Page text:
Narrator: Kirt Graves
Length: 3 hours, 37 minutes
Ryder Waites and his family have lived in the tiny Kentucky town of Gallows Grove for generations. Their family’s bourbon distillery is a town institution and Ryder dreams of getting a stop on the Bourbon Trail, as that will bring much needed money into the town. So even though it is a hard decision, he has sold the recipe for their Hanged Man bourbon to a bigger company who can help bring necessary improvements to the facility and production and hopefully the tourism will follow. And things seem to be going as planned, but what Ryder didn’t count on was the company sending a representative to Gallows Grove to inspect the facility and figure out if it is worth the investment to keep production in the small town or to move it to their headquarters instead. And he definitely didn’t count on the super stuffy but totally hot Adam Keller to be the man sent to check things out.
Adam’s family got rich off of horses, but he has never been interested in the family business and doesn’t have much to do with his cold relatives. But he takes his job seriously and if that makes him kind of uptight, he can deal with that. Adam doesn’t know quite what to expect from Gallows Grove, but a quirky little town filled with oddball citizens and businesses with death-pun names is not it. He also doesn’t expect to find himself immediately attracted to the sexy distillery owner.
Things get off on the wrong foot for Adam and Ryder, as Adam has a job to do and Ryder finds him stuffy and way too involved in Ryder’s company business. Not to mention that if things don’t go well with Adam’s report, Ryder might find the distillery moved out of town. But after spending long hours together working, the attraction between the men begins to boil over and they finally act on their feelings. And things are going great for the men and they are finding themselves happy together and very compatible. But Adam has to return home to Lexington when this is all over and Ryder has no desire to ever leave Gallows Grove. Now the men have to decide if the relationship they have built is something they can make work long term, or if they are going to risk losing it before they have even really started.
Oh, this was a really fun and charming story! I loved the humor and playfulness to this one with just the right amount of enemies to lovers vibe to start things off tense, with a nice slide into hot and heavy. Ryder and Adam are a lot of fun together and there is a nice chemistry between them. They are a nice mix of opposites personalities that also end up being a perfect fit. They are sexy together and playful, and I liked seeing the more free spirited Ryder help Adam shed his stuffier side.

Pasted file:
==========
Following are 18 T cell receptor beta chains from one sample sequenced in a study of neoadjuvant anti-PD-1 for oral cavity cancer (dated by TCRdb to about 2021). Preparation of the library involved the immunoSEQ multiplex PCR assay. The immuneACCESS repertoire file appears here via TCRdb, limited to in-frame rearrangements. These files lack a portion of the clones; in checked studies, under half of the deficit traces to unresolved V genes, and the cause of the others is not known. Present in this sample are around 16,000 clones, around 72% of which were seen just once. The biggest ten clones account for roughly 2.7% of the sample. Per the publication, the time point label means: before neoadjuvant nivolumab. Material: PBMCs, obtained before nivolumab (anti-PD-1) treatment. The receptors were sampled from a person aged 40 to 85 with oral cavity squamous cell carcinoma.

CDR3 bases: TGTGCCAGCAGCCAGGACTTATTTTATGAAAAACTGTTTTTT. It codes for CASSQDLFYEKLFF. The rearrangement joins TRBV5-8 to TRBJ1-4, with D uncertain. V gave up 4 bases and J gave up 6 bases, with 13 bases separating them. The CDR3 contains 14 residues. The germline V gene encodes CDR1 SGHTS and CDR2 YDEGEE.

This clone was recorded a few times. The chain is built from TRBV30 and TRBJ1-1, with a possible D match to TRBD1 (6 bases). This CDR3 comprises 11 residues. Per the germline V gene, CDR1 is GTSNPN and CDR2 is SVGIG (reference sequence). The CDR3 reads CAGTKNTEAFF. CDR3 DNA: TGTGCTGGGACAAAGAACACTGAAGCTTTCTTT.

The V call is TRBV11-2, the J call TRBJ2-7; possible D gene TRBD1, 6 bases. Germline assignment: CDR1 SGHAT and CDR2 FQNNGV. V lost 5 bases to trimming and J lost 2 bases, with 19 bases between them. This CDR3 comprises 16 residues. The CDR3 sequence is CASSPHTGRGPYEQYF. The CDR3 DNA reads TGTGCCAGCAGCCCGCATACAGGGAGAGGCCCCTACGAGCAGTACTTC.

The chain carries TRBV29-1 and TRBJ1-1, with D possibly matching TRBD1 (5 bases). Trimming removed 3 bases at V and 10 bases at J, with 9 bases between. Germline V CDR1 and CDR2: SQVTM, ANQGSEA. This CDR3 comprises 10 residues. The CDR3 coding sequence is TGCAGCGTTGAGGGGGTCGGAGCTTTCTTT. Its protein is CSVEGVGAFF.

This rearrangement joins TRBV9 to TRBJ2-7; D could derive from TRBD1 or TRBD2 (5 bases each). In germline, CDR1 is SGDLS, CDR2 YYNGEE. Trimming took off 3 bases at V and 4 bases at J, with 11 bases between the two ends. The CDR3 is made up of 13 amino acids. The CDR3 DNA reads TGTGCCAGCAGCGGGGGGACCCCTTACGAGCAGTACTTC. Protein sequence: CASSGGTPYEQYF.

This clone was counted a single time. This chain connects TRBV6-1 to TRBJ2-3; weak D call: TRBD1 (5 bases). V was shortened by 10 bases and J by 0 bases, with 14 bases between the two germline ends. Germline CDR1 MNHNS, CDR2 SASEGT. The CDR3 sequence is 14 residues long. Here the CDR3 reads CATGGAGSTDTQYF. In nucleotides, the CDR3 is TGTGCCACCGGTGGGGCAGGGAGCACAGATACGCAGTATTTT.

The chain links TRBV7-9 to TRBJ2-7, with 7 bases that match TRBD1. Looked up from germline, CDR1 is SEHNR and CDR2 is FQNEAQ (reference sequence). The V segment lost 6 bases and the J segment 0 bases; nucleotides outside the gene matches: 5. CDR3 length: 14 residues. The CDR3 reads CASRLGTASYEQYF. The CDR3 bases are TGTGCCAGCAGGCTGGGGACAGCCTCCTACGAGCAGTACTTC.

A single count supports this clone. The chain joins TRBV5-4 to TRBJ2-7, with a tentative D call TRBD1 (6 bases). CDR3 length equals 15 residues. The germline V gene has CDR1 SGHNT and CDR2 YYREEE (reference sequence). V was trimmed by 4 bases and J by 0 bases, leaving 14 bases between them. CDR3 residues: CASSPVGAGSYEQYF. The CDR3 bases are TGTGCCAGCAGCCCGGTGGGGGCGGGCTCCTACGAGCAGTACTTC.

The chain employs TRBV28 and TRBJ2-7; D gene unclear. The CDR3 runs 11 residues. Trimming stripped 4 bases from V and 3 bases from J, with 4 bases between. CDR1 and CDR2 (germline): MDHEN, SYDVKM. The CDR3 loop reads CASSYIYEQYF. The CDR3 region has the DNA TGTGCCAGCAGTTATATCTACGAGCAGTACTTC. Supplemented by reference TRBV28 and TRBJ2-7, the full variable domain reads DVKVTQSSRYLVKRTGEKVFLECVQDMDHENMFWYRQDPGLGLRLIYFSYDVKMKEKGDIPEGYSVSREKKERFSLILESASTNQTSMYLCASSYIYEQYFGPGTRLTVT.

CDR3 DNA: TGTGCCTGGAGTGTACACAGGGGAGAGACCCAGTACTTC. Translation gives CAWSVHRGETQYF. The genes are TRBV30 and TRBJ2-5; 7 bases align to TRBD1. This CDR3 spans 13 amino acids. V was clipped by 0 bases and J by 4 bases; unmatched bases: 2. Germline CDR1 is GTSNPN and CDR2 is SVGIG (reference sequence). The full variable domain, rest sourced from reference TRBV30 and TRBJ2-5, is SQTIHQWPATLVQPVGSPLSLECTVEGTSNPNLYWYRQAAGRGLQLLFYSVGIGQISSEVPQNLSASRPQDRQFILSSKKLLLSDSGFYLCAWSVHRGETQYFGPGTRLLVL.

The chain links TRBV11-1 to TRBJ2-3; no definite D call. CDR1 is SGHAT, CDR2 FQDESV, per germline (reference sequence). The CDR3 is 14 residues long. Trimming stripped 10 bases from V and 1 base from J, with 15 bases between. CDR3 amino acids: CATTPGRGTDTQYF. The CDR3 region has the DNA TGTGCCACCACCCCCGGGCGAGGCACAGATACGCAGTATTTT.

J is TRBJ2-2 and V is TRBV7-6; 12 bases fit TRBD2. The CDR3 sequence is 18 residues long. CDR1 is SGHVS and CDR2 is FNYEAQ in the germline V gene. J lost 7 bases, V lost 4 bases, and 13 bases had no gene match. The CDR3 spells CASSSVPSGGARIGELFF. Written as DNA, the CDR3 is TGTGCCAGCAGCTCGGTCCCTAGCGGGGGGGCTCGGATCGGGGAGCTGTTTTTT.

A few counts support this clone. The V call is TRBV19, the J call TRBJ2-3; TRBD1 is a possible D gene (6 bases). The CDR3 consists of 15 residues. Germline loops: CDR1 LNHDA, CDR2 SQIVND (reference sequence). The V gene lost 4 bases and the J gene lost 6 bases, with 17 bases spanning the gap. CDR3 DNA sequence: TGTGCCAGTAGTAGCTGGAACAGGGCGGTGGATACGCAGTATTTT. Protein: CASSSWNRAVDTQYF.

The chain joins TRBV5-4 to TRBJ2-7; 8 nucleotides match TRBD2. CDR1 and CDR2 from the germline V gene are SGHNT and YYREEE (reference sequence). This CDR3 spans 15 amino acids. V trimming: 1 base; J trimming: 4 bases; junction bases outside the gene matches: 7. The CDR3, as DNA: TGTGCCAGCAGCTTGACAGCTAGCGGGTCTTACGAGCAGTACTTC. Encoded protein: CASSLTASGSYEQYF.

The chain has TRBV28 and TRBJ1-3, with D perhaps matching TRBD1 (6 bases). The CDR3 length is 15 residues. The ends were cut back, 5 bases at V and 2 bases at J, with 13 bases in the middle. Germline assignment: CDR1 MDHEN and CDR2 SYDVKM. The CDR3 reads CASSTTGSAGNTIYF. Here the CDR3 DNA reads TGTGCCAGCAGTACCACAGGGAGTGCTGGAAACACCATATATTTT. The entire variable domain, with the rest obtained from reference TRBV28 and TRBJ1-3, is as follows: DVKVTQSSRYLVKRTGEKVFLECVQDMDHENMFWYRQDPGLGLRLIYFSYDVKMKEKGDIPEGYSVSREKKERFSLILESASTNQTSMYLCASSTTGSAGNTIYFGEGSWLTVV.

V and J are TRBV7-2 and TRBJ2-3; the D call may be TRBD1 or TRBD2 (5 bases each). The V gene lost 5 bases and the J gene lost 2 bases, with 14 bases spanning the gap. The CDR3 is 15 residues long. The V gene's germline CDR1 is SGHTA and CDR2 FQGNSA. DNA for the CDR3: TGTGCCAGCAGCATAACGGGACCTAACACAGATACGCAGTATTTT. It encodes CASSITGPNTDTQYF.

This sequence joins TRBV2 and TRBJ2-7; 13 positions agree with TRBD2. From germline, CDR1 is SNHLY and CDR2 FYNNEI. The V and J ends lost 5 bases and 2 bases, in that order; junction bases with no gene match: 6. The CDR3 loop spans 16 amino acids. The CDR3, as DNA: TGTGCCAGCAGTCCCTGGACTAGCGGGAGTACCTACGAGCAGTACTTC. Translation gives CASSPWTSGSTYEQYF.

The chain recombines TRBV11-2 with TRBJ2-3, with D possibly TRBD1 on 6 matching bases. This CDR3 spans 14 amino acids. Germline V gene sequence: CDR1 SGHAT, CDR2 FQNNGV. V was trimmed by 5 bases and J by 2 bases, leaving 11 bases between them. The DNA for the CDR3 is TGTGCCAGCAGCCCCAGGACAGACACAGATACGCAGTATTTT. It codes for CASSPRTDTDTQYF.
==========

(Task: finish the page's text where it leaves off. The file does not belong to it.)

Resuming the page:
Whiskey Business is part of the Dreamspinner Press States of Love collection, a set of unrelated books that each take place in a different state. So when I read one of these stories, I am particularly looking for a nice sense of place since that is the thread that ties the books together. And Gale does a great job with really grounding the story in Kentucky. Per the Author’s Note, she and her family are from the state and you can definitely tell by the obvious affection she has for the area, as well as the little details about the state. This story is all about the bourbon, but we also get a feel for the zeal for basketball and the love of horses that are also what Kentucky is known for. I also loved little Gallows Grove. Although it is a fictional town, Gale makes the little oddball town come alive. I loved how all the businesses had death themed names and all the quirky characters we meet. We can also really feel Ryder’s love for the town and why it is so important to him, so it give some weight to the conflict about the fate of the distillery and how that would affect the town.
I listened to this one in audio and I think narrator Kirt Graves did a great job. He has a nice drawl that fits well with the characters and the setting. I have no idea if it is authentic Kentucky, but to my untrained ear the accents all worked well. Nothing over the top, but enough to give you a sense of place. Adam’s voice is a bit overly raspy at times, which occasionally made him a bit hard to hear, but overall I think the main characters are voiced well and easily distinguished. The side characters are also done well, including the female voices. Graves gets the playfulness and humor of the story just right, and the intensity of the heated scenes as well. I think the story came to life quite well in audio and I really enjoyed it.
Believe it or not, this is my first Avon Gale story and this one has definitely tempted me to pick up more. So if you are in the mood for a short, fun, and playful story with some nice heat and an enjoyable relationship, definitely give Whiskey Business a try.
A review copy of this book was provided by Dreamspinner Press.